New laws to protect consumers of cosmetic procedures

  • Queensland has introduced national laws to regulate medical professionals performing cosmetic procedures.
  • Penalties for incorrect use of the title “surgeon” include up to three years in prison and a $60,000 fine.
  • Measures implement nationwide reforms agreed by health ministers last year.

Tough national laws to protect patients of cosmetic procedures were introduced in Queensland Parliament recently.

The new laws ensure only qualified doctors with significant surgical training can use the title “surgeon” when promoting their services.

Doctors who use the title without having completed the appropriate accredited surgical training will face up to three years in prison and a $60,000 fine.

Queensland hosts the Health Practitioner Regulation National Law and is introducing the reforms on behalf of all states and territories. 

This is one of several reforms health ministers across the country agreed on in September in response to patient concerns over the lack of regulation and oversight in the cosmetic surgery industry.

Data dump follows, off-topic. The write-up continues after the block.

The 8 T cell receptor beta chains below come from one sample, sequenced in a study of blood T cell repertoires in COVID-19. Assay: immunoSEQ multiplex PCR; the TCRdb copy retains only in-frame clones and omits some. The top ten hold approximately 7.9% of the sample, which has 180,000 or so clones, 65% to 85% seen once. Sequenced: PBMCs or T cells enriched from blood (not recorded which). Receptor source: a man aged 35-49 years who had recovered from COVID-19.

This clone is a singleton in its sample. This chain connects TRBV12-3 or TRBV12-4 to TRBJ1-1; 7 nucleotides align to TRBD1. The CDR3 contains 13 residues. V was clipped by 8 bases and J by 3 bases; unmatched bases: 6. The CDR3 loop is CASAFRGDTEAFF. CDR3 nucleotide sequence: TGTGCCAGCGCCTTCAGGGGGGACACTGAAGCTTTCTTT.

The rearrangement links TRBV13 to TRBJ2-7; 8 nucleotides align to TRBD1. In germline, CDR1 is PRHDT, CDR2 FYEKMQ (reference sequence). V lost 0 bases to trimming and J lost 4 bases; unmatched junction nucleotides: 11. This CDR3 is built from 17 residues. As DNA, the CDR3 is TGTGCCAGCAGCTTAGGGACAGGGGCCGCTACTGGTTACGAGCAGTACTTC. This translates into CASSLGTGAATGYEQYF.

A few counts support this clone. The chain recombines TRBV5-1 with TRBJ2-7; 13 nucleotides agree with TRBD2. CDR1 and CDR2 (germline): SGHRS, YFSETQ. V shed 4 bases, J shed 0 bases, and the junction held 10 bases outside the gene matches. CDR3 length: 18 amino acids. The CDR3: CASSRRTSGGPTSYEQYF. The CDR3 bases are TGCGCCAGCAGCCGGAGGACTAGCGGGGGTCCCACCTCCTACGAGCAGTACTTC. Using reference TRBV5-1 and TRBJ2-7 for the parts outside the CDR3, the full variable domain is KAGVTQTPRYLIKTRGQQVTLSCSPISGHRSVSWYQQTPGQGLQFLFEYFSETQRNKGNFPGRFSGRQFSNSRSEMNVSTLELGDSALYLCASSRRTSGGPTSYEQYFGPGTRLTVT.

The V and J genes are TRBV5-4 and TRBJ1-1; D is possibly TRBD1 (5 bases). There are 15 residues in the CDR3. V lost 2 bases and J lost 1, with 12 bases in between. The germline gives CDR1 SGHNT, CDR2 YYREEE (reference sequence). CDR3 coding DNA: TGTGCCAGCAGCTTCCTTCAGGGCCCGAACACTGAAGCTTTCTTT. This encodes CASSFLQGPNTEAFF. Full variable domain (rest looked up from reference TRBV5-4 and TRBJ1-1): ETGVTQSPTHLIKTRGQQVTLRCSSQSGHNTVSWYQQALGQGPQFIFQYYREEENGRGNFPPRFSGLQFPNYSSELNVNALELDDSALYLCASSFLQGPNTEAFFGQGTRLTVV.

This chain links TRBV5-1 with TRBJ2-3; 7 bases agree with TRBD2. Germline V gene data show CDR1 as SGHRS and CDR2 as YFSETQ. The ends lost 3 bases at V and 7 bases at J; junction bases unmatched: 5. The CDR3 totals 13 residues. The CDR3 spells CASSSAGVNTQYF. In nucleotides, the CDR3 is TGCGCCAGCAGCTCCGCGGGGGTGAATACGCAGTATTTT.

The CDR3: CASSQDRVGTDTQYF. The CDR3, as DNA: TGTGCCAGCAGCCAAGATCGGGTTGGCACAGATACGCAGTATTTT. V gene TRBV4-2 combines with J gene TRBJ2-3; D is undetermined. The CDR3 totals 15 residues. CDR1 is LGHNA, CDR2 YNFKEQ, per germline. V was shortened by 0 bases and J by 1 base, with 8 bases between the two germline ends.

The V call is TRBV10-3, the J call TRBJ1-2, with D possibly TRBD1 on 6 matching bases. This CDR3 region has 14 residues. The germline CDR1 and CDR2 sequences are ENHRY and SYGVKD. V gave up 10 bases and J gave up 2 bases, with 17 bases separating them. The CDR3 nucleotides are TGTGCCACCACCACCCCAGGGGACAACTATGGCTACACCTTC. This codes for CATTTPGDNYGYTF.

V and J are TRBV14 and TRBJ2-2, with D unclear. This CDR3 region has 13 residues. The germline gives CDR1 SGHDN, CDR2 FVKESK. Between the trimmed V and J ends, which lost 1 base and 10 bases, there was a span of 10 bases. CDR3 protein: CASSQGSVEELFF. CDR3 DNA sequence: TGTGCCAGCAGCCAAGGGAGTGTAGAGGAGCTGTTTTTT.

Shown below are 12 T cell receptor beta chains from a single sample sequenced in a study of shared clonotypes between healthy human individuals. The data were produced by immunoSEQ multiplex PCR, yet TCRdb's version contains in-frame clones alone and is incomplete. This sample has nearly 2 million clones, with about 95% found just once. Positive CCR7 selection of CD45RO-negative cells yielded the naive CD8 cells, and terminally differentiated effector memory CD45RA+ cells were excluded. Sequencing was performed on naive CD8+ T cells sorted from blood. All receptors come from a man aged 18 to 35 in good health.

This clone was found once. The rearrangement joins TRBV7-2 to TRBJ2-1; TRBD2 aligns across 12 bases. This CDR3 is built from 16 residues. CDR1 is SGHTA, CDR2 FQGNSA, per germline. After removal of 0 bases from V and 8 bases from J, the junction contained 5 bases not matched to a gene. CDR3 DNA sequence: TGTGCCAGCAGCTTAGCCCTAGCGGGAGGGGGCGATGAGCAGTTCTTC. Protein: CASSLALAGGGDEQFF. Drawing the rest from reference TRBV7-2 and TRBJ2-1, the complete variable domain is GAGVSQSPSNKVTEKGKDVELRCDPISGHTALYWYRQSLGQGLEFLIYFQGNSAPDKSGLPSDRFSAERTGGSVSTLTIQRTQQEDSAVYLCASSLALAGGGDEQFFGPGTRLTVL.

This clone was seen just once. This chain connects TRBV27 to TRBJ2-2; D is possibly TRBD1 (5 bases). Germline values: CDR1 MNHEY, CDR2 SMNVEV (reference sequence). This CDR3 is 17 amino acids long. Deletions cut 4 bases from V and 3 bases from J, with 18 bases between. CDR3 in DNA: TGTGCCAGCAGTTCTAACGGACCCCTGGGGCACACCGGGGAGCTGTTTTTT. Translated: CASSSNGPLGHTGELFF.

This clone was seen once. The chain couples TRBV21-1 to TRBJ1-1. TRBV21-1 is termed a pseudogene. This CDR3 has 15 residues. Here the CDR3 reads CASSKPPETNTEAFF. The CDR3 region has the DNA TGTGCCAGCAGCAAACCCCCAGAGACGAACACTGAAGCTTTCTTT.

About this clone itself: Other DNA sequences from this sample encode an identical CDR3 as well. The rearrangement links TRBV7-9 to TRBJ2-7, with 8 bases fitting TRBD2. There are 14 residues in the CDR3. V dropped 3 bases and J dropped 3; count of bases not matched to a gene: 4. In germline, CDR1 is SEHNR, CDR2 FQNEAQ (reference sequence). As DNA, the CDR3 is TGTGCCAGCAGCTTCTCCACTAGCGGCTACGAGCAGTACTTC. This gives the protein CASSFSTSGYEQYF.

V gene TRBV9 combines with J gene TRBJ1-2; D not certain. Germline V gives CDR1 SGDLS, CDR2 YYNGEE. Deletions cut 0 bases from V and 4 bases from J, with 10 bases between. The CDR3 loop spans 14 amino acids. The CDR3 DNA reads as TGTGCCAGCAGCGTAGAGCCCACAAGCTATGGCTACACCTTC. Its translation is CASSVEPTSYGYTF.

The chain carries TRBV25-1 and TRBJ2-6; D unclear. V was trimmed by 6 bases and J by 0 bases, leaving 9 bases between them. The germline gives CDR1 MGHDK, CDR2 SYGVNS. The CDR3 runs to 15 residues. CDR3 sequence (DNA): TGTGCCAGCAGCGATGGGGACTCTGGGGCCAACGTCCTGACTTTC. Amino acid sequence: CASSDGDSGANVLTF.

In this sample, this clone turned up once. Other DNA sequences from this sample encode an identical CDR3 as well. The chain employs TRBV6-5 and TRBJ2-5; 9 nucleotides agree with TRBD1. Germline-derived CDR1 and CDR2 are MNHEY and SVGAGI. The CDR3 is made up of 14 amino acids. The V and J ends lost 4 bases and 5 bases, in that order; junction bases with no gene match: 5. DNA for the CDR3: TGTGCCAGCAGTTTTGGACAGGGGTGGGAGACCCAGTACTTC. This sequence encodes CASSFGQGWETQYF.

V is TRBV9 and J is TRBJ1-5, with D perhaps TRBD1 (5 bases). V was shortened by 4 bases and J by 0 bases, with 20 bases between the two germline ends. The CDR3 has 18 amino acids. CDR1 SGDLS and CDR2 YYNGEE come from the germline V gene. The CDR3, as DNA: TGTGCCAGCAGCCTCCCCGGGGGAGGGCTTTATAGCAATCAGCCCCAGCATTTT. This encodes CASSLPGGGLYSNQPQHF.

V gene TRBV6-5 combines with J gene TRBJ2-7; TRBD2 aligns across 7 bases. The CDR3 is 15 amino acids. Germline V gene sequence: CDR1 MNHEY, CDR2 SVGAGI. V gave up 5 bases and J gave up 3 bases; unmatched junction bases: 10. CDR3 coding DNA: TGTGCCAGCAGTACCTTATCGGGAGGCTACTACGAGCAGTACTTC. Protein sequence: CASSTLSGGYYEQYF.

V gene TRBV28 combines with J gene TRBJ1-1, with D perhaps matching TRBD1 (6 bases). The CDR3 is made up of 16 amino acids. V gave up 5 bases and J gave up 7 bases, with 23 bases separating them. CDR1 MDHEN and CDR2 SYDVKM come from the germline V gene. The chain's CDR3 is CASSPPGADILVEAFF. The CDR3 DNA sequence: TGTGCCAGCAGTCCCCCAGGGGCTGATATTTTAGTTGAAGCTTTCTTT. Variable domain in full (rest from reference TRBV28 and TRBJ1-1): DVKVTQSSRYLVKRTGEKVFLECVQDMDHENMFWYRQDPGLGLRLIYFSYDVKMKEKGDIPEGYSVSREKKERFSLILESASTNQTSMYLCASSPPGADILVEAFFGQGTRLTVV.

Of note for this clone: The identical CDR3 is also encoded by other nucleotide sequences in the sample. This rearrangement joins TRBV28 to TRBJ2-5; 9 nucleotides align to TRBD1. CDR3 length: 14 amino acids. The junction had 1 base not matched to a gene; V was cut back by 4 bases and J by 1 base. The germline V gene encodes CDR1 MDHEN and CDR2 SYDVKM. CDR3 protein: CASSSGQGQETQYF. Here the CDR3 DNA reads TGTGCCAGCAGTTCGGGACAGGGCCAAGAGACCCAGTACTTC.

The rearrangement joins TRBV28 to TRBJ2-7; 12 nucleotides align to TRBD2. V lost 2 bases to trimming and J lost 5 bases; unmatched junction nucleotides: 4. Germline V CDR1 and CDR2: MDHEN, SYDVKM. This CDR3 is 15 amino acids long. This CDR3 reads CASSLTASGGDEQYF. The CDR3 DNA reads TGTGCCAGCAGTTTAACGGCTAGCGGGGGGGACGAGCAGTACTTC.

Other measures include launching a public education campaign on the risks of cosmetic surgery, reviewing licensing standards for private facilities, and establishing a credentialing system to endorse qualified providers.

Minister for Health and Ambulance Services Yvette D’Ath said “When we consent to medical procedures – we expect the treating clinician to do the right thing.”

“But when it comes to cosmetic procedures, it is clear that some clinicians have been betraying the trust of their patients.

“This Bill will allow the public to be confident that any medical practitioner using the title ‘surgeon’ has an appropriate level of surgical training to safely perform surgical procedures.

“This is a common-sense reform that will improve the quality of information available to help people choose appropriate health care providers for themselves and their families,” Minister D’Ath said.

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